Carlsbad Aquafarm


Patrick works with Carlsbad Aquafarm, a sustainable seafood company in North San Diego County.  They use their fresh mussels and clams with other farmers market ingredients for a cioppino, or seafood stew.  

Martha Stewart's Cioppino

 1/2 cup olive oil
1 large onion (2 1/2 cups), coarsely chopped
1 medium bulb fennel, trimmed and thinly sliced lengthwise
4 cloves garlic, minced (2 1/2 tablespoons)
2 1/2 tsps fresh thyme
2 tsps dried oregano
1/2 tsp crushed red-pepper flakes
1 dried bay leaf
Pinch of saffron
1 (28-ounce) can whole tomatoes with juice, crushed
1 1/4 cups dry white wine
1 cup bottled clam juice
1 lb cockles or manila clams, scrubbed well
1 lb mussels, scrubbed well and debearded
1 lb skinless firm white fish fillets, such as halibut, cut into 1 1/2-inch pieces
1 1/4 lbs large shrimp, peeled and deveined
1/2 cup loosely packed flat-leaf parsley leaves
3 (2-inch) pieces orange zest
1/4 cup freshly squeezed orange juice
2 Tablespoons capers, rinsed
Grilled Sourdough Bread, for serving

Heat 1/4 cup olive oil in a large stockpot over medium heat. Add onion, fennel, and garlic. Cook until the onion is translucent, 3 to 4 minutes. Stir in thyme, oregano, red pepper, bay leaf, and saffron.

Add tomatoes and their liquid, wine, clam juice, and 1 1/4 cups water, and bring to a simmer.

Add clams and mussels, and cover, simmering until shells open, 5 to 6 minutes. Season fish and shrimp with salt and pepper, and add to the pot. Cover, and simmer until the fish is opaque and the shrimp turn pink and begin to curl, 2 to 3 minutes.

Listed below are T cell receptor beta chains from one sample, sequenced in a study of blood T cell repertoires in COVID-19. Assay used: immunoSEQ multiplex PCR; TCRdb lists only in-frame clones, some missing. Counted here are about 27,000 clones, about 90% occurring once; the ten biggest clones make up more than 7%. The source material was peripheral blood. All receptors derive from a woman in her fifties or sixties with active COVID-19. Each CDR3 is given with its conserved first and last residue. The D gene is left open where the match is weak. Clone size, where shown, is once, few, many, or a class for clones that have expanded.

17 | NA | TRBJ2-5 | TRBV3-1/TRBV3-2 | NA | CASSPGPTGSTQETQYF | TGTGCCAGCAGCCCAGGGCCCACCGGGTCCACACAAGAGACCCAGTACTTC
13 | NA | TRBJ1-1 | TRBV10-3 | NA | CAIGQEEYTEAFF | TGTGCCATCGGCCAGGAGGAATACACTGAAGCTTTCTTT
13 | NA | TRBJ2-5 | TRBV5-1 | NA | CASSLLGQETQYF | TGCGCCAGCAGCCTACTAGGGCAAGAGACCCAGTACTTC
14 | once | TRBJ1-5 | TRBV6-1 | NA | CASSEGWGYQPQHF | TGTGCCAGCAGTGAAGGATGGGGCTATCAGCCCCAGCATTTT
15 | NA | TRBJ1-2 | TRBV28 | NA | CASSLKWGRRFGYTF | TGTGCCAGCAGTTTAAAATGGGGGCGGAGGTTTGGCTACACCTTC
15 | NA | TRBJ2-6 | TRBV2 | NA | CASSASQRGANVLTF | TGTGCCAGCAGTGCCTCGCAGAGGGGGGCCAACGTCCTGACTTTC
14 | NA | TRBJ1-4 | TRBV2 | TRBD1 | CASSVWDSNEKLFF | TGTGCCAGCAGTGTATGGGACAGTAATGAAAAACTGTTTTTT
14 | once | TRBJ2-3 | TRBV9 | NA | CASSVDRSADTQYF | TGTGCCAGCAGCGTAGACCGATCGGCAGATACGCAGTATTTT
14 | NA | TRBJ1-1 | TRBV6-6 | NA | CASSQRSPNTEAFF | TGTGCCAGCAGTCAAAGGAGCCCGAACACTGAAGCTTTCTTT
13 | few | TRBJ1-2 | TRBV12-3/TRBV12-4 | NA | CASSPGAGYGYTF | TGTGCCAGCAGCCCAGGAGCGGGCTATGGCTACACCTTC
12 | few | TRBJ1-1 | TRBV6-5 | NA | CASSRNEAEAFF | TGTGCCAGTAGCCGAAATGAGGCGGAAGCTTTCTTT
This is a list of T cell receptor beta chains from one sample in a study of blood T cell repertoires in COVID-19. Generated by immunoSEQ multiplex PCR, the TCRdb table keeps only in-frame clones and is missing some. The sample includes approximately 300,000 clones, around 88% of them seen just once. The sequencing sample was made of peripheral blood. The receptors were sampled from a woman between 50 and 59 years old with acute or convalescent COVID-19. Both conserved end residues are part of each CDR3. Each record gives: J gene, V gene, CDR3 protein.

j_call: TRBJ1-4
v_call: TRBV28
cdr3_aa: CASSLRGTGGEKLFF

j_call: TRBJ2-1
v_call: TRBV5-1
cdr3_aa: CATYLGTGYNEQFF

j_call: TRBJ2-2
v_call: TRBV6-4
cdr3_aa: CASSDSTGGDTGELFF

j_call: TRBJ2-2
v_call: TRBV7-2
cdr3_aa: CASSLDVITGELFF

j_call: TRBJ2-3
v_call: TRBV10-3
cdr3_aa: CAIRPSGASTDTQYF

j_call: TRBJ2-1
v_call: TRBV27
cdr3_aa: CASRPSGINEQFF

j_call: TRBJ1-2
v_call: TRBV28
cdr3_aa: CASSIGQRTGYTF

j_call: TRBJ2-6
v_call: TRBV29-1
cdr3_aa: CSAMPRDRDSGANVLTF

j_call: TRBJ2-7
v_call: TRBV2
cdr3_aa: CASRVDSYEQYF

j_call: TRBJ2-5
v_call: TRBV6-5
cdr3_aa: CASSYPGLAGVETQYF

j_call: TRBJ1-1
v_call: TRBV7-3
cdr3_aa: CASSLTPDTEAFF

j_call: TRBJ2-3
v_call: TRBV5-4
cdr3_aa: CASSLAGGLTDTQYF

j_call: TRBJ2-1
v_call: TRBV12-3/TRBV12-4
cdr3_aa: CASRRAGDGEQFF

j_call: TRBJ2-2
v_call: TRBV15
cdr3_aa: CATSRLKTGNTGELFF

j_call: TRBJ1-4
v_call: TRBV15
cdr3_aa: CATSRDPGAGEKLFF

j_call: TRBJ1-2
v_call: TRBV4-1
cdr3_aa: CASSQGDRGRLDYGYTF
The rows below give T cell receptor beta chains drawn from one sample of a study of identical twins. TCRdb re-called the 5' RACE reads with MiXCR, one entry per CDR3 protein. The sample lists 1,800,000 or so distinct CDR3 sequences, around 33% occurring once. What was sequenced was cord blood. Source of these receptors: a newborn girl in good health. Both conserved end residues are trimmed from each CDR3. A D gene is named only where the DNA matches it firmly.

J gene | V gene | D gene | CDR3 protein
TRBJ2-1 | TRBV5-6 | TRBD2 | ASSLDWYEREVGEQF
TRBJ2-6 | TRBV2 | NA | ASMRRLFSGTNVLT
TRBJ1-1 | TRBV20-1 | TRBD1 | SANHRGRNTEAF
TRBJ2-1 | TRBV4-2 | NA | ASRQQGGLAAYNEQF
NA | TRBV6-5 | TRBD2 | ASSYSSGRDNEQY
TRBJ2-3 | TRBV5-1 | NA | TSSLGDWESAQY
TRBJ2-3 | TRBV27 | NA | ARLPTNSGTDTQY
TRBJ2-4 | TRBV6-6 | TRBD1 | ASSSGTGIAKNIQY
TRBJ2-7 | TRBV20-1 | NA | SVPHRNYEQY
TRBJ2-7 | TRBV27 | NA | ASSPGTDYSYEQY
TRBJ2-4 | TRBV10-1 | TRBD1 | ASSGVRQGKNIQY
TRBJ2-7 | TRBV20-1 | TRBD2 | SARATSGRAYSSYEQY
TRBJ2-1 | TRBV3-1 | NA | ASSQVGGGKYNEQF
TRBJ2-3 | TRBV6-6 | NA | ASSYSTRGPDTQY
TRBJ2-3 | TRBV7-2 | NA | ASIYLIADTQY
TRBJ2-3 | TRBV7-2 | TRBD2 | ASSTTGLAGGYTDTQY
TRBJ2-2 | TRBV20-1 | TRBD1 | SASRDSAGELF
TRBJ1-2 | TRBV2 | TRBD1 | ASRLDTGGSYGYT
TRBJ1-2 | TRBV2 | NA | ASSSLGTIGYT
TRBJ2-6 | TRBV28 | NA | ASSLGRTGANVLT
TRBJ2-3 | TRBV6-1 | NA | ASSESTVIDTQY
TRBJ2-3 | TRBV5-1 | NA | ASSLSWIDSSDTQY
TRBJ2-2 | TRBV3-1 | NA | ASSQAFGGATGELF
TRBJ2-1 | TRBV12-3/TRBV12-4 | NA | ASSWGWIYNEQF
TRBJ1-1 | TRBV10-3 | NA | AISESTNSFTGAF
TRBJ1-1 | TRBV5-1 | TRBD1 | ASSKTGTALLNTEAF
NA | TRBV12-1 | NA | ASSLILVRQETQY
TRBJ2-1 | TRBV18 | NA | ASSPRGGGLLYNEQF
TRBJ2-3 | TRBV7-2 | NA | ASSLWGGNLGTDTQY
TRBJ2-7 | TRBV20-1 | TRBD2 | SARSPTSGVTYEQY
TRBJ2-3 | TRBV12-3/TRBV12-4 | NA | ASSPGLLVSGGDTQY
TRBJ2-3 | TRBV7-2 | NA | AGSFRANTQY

In a small food processor, combine parsley, orange zest, orange juice, capers, and remaining 1/4 cup olive oil; process until smooth.

Remove pot from heat. Taste and adjust for seasoning. Serve with a dollop of the parsley mixture and the grilled bread.


Music Break: Know More Now (Instrumental + No Drums) by Zeep

Guest Interview Mexican Ice Cream 6 MIN, 52 SEC


(Photo - OC Register)

OC Weekly writer Gustavo Arellano samples Mexican nieves (ice cream), paletas (frozen fruit bars) and cocteles de fruta (fruit salad) at La Flor de Mexico in Stanton, California. He is the author of ¡Ask a Mexican!

La Flor de Mexico
7151 Katella Ave
Stanton, CA 90680


Music Break: Quiet Man is Dead Man by The Daktaris

Guest Interview Texas BBQ in LA 5 MIN, 42 SEC

Bludso's Ribs

Table at Bludso's

Jonathan Gold is the Pulitzer-Prize winning food writer for the LA Weekly.  This week, Jonathan tells us about a Texas-style barbecue joint in Compton called Bludso’s.  He also likes Big Mista’s, which sells at the Atwater Village Farmer’s Market.

811 S. Long Beach Blvd.
Compton, CA 90221

All of Jonathan Gold's restaurant suggestions are on the Good Food Restaurant Map.


Guest Interview Meat for the Grill 6 MIN, 14 SEC


Liran Mezan is the corporate chef at B.L.T steak.  Liran recommends butcher cuts like flank or hangar steak as a flavorful alternative to individual cuts. 

Dry aged beef is an expensive but really flavorful type of beef.  It's dehydrated by resting up to 28 days in a temperature controlled room.  Liran explains that it's controlled rot.  The flavor is concentrated in a dry aged steak.

Find B.L.T steak around the country, including Los Angeles:

B.L.T. Steak
8720 Sunset Boulevard
West Hollywood CA, 90069


Music Break: Rock Steady by Generation Gap